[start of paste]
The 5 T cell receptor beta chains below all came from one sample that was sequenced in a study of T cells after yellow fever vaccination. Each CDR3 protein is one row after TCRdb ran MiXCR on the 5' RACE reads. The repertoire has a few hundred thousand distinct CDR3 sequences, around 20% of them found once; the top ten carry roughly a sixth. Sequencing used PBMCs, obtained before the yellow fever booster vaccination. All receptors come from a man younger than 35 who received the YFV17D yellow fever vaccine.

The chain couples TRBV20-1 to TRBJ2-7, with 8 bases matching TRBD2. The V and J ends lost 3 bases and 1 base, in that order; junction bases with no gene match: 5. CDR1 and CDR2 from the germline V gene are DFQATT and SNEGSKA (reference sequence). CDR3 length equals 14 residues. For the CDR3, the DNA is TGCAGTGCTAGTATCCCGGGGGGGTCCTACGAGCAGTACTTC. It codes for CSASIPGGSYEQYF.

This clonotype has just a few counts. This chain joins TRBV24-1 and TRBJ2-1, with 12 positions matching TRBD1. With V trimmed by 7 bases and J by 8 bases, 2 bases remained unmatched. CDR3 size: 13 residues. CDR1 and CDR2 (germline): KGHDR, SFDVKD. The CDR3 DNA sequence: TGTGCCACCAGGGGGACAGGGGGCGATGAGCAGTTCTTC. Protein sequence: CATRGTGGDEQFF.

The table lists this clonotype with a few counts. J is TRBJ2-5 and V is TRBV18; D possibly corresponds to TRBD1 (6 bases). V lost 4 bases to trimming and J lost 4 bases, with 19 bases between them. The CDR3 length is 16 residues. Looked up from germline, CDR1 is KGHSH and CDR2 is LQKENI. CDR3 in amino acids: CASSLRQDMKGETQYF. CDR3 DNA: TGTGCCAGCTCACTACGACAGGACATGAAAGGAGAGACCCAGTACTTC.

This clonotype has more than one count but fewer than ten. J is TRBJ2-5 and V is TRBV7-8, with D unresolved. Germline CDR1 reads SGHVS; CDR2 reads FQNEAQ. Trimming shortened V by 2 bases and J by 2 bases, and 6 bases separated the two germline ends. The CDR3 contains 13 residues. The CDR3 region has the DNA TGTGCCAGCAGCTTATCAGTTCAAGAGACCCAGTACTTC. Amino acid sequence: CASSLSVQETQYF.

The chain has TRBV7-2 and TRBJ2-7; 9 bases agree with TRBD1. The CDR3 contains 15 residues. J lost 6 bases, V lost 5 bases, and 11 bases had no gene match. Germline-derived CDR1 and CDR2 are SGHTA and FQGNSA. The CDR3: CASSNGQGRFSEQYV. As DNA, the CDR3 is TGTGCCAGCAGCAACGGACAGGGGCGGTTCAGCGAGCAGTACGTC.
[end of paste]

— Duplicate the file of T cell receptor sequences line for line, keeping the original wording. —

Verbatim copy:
The 5 T cell receptor beta chains below all came from one sample that was sequenced in a study of T cells after yellow fever vaccination. Each CDR3 protein is one row after TCRdb ran MiXCR on the 5' RACE reads. The repertoire has a few hundred thousand distinct CDR3 sequences, around 20% of them found once; the top ten carry roughly a sixth. Sequencing used PBMCs, obtained before the yellow fever booster vaccination. All receptors come from a man younger than 35 who received the YFV17D yellow fever vaccine.

The chain couples TRBV20-1 to TRBJ2-7, with 8 bases matching TRBD2. The V and J ends lost 3 bases and 1 base, in that order; junction bases with no gene match: 5. CDR1 and CDR2 from the germline V gene are DFQATT and SNEGSKA (reference sequence). CDR3 length equals 14 residues. For the CDR3, the DNA is TGCAGTGCTAGTATCCCGGGGGGGTCCTACGAGCAGTACTTC. It codes for CSASIPGGSYEQYF.

This clonotype has just a few counts. This chain joins TRBV24-1 and TRBJ2-1, with 12 positions matching TRBD1. With V trimmed by 7 bases and J by 8 bases, 2 bases remained unmatched. CDR3 size: 13 residues. CDR1 and CDR2 (germline): KGHDR, SFDVKD. The CDR3 DNA sequence: TGTGCCACCAGGGGGACAGGGGGCGATGAGCAGTTCTTC. Protein sequence: CATRGTGGDEQFF.

The table lists this clonotype with a few counts. J is TRBJ2-5 and V is TRBV18; D possibly corresponds to TRBD1 (6 bases). V lost 4 bases to trimming and J lost 4 bases, with 19 bases between them. The CDR3 length is 16 residues. Looked up from germline, CDR1 is KGHSH and CDR2 is LQKENI. CDR3 in amino acids: CASSLRQDMKGETQYF. CDR3 DNA: TGTGCCAGCTCACTACGACAGGACATGAAAGGAGAGACCCAGTACTTC.

This clonotype has more than one count but fewer than ten. J is TRBJ2-5 and V is TRBV7-8, with D unresolved. Germline CDR1 reads SGHVS; CDR2 reads FQNEAQ. Trimming shortened V by 2 bases and J by 2 bases, and 6 bases separated the two germline ends. The CDR3 contains 13 residues. The CDR3 region has the DNA TGTGCCAGCAGCTTATCAGTTCAAGAGACCCAGTACTTC. Amino acid sequence: CASSLSVQETQYF.

The chain has TRBV7-2 and TRBJ2-7; 9 bases agree with TRBD1. The CDR3 contains 15 residues. J lost 6 bases, V lost 5 bases, and 11 bases had no gene match. Germline-derived CDR1 and CDR2 are SGHTA and FQGNSA. The CDR3: CASSNGQGRFSEQYV. As DNA, the CDR3 is TGTGCCAGCAGCAACGGACAGGGGCGGTTCAGCGAGCAGTACGTC.